You’re missing visual representation of UI? No problem! Flutter offers a hot reload feature that allows changes you made in code to be reflected in app without loosing it’s state. This works fine even for big and complicated apps and thanks to this you can check your work instantly and no need to recompile, restart the app and navigate to a screen you’re working on.

In Flutter everything is a widget: a screen, UI component, even stylistic element or behaviour. Because of that building UI or defining it’s behaviour is based on wrapping widgets into other widgets to achieve desired goal, which makes laying out views easier. Layout elements such as padding is also a widget, so other widgets don’t have to have a padding property. If you want a padding, then you wrap widget in a padding widget and that’s it. This makes the API lighter, easier and more intuitive. It also gives a hudge possibilities of customizing and creating you own widgets from smaller widgets. The downside of that solution can be large code nesting when dealing with more complex views, but it can be prevented by dividing widgets into smaller widgets or splitting the code to methods.

Another pain for developers when writing native applications is lifecycle management. Due to his reactive nature Flutter doesn’t have this. You don’t need to worry about managing asynchronous data loading and local state management and coordinate it with UI. If asynchronous operation finishes and you want to change something in the widget – you just change it’s state and a widget will be repainted.

Performance

Flutter doesn’t use a Web Views or OEM widgets. Instead it uses his own rendering engine to draw widgets which results in better performance. It has very thin layer of C/C++ code and most of it’s systems are written in Dart. When building apps the C/C++ engine code is compiled with Android NDK or with LLVM for iOS. The Dart code is compiled using AOT (ahead of time) compiler into a native ARM library. That library is added to the “runner” project and it is builded just like a native application into .apk or .ipa. When launched, the app uses Flutter library to handle events, rendering etc. You can see it on the High-level overview diagram below.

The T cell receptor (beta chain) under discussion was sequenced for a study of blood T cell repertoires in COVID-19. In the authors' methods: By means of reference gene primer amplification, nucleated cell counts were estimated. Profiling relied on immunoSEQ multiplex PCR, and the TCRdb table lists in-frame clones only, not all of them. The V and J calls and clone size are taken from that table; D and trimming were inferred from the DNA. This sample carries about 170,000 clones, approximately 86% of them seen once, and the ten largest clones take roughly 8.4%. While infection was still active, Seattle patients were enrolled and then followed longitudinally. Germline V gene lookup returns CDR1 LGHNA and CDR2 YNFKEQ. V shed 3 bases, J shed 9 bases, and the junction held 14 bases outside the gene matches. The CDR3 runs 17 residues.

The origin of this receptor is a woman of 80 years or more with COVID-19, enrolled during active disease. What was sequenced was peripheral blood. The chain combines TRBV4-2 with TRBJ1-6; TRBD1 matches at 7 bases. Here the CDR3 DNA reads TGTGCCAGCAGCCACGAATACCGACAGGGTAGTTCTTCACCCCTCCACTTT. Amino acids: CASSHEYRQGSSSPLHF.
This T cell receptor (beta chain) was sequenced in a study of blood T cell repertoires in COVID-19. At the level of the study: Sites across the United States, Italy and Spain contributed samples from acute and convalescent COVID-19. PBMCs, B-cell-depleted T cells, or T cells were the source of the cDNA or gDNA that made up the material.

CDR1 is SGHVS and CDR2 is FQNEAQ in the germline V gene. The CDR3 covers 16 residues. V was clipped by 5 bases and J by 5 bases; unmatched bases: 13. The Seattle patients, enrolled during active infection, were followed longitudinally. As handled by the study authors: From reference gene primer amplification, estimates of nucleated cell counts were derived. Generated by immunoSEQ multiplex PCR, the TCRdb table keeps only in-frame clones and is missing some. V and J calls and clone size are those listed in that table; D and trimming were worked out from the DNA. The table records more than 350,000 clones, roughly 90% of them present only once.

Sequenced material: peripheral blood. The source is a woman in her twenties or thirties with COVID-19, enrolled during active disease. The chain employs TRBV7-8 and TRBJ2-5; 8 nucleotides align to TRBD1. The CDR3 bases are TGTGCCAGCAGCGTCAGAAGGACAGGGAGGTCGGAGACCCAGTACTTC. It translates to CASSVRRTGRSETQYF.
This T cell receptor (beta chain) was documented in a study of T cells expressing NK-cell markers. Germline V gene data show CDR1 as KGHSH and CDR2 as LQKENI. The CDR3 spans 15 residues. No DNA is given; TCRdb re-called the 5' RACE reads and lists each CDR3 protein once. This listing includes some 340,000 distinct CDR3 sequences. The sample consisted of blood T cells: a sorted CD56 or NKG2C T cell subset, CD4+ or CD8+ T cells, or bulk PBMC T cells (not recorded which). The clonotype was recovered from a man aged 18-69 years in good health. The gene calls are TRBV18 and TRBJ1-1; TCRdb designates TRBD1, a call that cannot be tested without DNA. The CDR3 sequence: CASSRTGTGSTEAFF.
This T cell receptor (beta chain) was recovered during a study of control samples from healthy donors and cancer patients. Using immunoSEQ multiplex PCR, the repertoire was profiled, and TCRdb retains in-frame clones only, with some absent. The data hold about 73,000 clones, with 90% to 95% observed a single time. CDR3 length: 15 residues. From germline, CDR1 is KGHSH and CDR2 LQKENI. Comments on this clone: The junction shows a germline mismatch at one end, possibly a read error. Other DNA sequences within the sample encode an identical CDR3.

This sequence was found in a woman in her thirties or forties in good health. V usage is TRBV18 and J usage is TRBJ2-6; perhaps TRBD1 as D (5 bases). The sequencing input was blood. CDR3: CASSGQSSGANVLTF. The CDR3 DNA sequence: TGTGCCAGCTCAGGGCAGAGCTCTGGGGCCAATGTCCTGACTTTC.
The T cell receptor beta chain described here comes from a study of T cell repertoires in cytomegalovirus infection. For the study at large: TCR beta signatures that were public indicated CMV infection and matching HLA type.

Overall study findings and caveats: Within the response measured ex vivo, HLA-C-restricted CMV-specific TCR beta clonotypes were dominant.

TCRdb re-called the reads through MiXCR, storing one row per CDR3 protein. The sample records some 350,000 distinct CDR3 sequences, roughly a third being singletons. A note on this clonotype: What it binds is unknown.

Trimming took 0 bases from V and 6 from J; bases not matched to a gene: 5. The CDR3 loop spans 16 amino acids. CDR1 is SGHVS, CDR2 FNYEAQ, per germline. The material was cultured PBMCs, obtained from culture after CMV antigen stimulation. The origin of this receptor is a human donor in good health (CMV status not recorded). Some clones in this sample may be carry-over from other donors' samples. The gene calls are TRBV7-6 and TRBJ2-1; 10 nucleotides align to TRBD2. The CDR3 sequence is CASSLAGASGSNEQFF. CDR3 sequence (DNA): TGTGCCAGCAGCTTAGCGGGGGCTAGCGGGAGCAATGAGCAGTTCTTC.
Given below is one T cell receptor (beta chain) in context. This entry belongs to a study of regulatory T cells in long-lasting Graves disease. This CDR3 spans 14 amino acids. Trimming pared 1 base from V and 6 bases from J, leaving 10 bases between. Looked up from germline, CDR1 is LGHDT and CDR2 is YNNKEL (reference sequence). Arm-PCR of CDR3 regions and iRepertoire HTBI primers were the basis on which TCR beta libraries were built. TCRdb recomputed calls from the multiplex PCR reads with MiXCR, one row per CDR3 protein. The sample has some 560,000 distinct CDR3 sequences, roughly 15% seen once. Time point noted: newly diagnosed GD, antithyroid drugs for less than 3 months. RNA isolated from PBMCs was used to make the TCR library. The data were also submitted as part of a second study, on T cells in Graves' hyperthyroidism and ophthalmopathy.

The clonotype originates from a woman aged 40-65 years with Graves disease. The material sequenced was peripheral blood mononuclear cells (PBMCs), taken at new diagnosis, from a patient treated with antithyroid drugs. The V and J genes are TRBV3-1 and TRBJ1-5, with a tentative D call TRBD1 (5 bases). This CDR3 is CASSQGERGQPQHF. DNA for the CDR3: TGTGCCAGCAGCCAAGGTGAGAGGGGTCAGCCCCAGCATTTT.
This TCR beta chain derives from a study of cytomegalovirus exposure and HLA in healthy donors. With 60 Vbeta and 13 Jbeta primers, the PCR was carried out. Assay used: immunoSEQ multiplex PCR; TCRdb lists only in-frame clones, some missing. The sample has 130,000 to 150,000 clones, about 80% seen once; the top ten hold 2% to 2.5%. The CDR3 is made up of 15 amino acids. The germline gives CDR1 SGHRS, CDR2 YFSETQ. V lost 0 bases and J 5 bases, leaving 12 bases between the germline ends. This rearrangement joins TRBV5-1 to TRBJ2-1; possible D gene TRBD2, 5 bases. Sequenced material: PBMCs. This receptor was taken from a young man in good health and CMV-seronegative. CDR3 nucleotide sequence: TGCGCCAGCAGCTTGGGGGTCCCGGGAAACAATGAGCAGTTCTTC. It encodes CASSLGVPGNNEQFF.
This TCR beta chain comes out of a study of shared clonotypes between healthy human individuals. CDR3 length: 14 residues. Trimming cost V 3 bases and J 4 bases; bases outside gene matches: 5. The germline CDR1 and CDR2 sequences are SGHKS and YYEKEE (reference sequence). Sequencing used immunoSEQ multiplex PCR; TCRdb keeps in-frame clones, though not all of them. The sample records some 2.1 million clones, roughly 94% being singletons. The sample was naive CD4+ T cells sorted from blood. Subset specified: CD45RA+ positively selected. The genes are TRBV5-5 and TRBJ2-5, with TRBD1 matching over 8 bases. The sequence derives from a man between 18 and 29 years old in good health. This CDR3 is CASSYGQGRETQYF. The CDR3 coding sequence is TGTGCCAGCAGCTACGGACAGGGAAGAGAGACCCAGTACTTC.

(source: https://docs.google.com/presentation/d/1cw7A4HbvM_Abv320rVgPVGiUP2msVs7tfGbkgdrTy0I/edit#slide=id.gbb3c3233b_0_162)

According to flutter developers:

“Flutter’s widgets incorporate all critical platform differences such as scrolling, navigation, icons and fonts to provide full native performance on both iOS and Android.”

Flutter apps are compiled to native code, so performance is competitive with native apps. It aims to offer 60 fps, or 120 fps on 120 Hz devices. Using widgets that are fast makes apps working fast and smooth even with complicated effects and animations. Instead having a large number of layout constraints, each widget have it’s own simple layout model and Flutter use caching to avoid repeating layout the same widget couple of times. Reactive nature makes it render quickly and work fast, but in apps that changes in widgets are frequent and there is a lot of quick reloads it can be slower and more resource consuming than in native app.

Summing up

Flutter is still in early version. There are some bugs and shortcomings, but it’s getting better and it develops very fast. UI designing is fast and easy, you can create a beautiful widgets and animations pleasing to the eye which attract your customers. Code is clean, readable and writing mobile apps nice and effective. For me it’s one of the best mobile cross-platform frameworks and a good alternative for native technologies. It can be compiled both for android and iOS, so instead writing two apps you can write one and reduce needed time by half, without being worse than native applications in the matter of performance.

Resources: https://flutter.io/